One of those job-hunting websites I signed up for years ago continues to send me advice. I found this rather mind-blowing:
The Y2K Bug… on your resume
Good Monday morning, Brad,
You may remember this global panic around the turn of the century. The “Y2K bug” was an obscure, but potentially disruptive, computer glitch that we spent $400 billion fixing. Midnight on New Year’s Eve 1999 came and went without the dawn of the apocalypse, however, and Y2K passed into history.
But now the Year 2000 Problem rises again and this time it’s on your resume: those dates and entries that indicate you were already out of college and in the workforce before the new millennium arrived give too much latitude to age discrimination.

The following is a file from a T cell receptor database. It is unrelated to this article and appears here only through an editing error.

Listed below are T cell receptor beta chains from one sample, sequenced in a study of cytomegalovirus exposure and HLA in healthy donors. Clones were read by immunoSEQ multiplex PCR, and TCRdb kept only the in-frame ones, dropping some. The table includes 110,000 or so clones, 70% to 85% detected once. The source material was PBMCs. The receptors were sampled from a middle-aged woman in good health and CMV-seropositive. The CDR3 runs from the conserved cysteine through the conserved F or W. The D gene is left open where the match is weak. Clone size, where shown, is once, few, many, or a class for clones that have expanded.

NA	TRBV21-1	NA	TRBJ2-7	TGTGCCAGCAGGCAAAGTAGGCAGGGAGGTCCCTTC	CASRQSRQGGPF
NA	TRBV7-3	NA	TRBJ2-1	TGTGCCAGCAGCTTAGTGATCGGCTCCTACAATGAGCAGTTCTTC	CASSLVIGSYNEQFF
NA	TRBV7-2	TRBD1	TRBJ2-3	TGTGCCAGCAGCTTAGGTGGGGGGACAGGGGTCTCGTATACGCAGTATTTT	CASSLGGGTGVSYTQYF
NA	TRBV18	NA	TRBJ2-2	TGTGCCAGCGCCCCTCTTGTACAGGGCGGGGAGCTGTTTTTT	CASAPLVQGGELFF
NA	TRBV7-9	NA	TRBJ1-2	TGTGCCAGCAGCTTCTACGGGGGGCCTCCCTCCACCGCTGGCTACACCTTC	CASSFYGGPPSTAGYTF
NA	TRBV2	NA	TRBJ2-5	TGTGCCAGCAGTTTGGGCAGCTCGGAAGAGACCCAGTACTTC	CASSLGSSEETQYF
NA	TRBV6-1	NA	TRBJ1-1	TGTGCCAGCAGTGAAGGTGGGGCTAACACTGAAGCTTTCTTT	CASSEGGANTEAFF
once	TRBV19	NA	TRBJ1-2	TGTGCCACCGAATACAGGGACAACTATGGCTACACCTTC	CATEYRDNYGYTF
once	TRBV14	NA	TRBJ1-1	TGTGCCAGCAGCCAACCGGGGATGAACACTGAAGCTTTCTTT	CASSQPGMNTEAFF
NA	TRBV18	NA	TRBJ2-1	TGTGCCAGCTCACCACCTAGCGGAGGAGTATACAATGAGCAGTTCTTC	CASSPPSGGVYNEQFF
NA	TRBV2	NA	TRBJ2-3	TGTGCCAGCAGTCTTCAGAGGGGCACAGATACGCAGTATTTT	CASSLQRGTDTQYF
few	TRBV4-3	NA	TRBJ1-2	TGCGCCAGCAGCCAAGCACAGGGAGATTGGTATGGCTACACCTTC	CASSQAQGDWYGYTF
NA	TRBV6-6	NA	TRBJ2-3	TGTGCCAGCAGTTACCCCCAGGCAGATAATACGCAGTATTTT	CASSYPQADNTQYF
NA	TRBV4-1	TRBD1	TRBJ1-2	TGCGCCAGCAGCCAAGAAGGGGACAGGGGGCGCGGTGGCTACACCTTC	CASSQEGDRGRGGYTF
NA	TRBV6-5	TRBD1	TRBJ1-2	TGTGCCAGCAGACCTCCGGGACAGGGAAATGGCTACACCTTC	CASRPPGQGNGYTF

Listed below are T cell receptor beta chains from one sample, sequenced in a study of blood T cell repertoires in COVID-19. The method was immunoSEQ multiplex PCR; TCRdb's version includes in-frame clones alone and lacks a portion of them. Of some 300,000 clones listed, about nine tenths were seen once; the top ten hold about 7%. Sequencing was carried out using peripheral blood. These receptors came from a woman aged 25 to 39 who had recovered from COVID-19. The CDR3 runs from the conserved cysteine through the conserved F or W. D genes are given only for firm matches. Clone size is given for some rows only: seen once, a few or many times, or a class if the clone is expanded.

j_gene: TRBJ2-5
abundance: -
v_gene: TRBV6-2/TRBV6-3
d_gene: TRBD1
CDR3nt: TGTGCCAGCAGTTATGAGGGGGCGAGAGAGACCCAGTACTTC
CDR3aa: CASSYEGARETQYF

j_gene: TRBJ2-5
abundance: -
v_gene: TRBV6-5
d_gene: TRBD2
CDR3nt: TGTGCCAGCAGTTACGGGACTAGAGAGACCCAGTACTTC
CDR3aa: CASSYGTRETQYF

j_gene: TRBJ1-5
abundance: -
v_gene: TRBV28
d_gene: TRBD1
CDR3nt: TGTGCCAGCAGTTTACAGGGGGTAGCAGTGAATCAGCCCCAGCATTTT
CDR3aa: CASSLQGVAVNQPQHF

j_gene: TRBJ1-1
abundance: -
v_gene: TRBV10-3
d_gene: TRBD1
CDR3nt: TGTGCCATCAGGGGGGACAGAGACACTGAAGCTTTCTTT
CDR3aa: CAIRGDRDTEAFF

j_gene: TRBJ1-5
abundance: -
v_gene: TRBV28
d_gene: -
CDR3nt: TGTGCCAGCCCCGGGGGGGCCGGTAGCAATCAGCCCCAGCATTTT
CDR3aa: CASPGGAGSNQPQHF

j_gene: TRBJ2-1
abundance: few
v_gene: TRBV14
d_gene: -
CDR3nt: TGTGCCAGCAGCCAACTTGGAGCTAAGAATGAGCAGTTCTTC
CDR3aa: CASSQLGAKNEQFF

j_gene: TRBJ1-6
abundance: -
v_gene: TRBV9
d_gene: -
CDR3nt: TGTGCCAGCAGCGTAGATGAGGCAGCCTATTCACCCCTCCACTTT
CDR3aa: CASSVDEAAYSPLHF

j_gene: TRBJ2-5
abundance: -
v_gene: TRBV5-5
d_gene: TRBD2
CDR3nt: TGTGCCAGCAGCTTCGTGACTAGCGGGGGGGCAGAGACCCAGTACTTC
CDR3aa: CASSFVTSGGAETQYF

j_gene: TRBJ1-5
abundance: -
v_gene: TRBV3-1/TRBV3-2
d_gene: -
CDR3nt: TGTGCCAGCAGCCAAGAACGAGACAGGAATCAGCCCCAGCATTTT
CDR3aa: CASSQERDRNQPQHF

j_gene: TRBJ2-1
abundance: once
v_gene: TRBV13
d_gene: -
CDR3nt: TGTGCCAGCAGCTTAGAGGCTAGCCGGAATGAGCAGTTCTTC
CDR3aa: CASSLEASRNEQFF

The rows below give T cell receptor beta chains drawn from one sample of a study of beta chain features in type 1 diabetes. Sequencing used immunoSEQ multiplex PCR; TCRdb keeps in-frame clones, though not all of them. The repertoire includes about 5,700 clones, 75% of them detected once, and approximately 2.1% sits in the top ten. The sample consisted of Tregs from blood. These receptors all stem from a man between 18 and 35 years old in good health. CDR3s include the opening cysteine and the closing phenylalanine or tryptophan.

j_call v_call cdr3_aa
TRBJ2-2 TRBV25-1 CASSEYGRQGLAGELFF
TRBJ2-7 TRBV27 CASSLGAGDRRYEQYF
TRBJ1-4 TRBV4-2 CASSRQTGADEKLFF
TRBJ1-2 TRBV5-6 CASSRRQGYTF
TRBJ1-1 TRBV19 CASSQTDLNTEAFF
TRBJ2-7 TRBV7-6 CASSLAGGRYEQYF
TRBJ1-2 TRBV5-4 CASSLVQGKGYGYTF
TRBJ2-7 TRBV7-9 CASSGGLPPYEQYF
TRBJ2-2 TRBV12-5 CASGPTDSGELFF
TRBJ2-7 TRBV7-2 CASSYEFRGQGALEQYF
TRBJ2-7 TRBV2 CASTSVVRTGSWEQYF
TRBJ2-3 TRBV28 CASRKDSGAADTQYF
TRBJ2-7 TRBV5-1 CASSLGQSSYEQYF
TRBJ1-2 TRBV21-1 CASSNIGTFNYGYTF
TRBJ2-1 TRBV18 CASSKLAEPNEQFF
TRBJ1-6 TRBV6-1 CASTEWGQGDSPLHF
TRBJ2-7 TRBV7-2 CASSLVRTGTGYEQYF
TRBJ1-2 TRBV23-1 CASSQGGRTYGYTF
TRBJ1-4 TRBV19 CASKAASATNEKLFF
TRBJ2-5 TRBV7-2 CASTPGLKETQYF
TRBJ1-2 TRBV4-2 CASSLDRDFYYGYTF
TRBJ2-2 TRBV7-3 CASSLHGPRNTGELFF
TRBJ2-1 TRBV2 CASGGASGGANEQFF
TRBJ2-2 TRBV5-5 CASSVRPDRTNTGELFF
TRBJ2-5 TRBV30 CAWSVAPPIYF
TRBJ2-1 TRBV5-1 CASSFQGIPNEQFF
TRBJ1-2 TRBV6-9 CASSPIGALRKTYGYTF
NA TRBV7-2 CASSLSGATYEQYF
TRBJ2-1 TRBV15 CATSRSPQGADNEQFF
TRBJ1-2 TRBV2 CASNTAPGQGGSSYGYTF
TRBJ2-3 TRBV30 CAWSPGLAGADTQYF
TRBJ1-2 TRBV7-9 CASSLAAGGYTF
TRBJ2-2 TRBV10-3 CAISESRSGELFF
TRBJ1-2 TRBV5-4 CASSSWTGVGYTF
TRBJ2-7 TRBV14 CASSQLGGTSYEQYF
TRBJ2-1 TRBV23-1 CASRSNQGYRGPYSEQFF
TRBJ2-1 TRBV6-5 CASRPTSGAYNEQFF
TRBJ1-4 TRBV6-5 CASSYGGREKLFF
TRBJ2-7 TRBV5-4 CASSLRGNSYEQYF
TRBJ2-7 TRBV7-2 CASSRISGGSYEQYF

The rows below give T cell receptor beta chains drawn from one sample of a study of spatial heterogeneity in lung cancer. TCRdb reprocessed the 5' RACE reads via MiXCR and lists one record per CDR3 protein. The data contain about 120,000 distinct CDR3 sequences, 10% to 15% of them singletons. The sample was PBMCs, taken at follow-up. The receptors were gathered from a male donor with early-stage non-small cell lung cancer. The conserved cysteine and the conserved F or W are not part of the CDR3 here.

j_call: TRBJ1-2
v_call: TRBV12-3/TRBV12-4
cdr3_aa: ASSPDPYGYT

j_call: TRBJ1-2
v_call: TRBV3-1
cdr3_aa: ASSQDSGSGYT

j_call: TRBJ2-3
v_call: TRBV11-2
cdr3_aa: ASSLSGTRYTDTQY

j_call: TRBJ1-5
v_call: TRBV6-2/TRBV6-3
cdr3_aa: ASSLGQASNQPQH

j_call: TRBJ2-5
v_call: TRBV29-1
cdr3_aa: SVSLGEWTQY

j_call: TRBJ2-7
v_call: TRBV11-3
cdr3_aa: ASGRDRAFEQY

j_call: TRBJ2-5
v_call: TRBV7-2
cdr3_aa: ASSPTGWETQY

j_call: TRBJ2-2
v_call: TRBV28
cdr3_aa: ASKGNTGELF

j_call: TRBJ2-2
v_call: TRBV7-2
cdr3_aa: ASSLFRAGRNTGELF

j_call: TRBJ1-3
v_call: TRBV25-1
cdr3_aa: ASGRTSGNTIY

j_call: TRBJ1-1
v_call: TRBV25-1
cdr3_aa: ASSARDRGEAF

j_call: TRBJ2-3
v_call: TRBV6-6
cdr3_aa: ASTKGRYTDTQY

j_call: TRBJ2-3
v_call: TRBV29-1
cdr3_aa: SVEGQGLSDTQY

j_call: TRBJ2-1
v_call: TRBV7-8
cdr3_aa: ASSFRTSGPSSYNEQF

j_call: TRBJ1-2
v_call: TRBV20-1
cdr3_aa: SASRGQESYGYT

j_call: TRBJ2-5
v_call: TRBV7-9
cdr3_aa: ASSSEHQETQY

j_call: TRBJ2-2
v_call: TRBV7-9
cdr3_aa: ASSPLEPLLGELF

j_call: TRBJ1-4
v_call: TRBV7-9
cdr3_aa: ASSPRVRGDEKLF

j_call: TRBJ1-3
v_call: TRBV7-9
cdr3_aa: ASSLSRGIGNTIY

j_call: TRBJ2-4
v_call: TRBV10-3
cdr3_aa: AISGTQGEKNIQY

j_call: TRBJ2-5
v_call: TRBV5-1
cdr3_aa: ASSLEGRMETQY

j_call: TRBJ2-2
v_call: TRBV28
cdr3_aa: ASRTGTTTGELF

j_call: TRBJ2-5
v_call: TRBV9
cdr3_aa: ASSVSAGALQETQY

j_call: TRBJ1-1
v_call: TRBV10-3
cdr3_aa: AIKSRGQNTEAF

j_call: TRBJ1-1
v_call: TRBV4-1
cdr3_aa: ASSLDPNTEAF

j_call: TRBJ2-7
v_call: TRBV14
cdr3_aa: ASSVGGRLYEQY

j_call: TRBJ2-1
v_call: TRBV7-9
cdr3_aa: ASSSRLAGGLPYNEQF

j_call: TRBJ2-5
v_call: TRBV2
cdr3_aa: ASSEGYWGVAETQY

At Ladders, we’ve got a simple solution for those of you with two or more decades of experience:
Don’t list any dates on your resume before the Year 2000.
Age discrimination is rampant in American work culture.
It’s unfair, unkind, and uncharitable of the world to treat you that way, but it’s also undeniably true that the bias against ‘the olds’ is creeping its way further and further down into the demographics. It won’t be long before the oldest Millennials are considered washed up by their youngest peers.
I’ve written at some length before on how Age Discrimination is Mindset Discrimination, and the steps you can take to thrive in job interviews because of your experience rather than fear them because of your age.
But to master the interview you’ve got to get the interview. And to get the interview, you’ve got to remove anything from the process that can trip you up. …
Say what? Nothing before 2000, which was like, what, five minutes ago?
Yo, Mr. White, I’m trying to get a job here, so I can make mad stacks — I’m not applying to get into preschool!…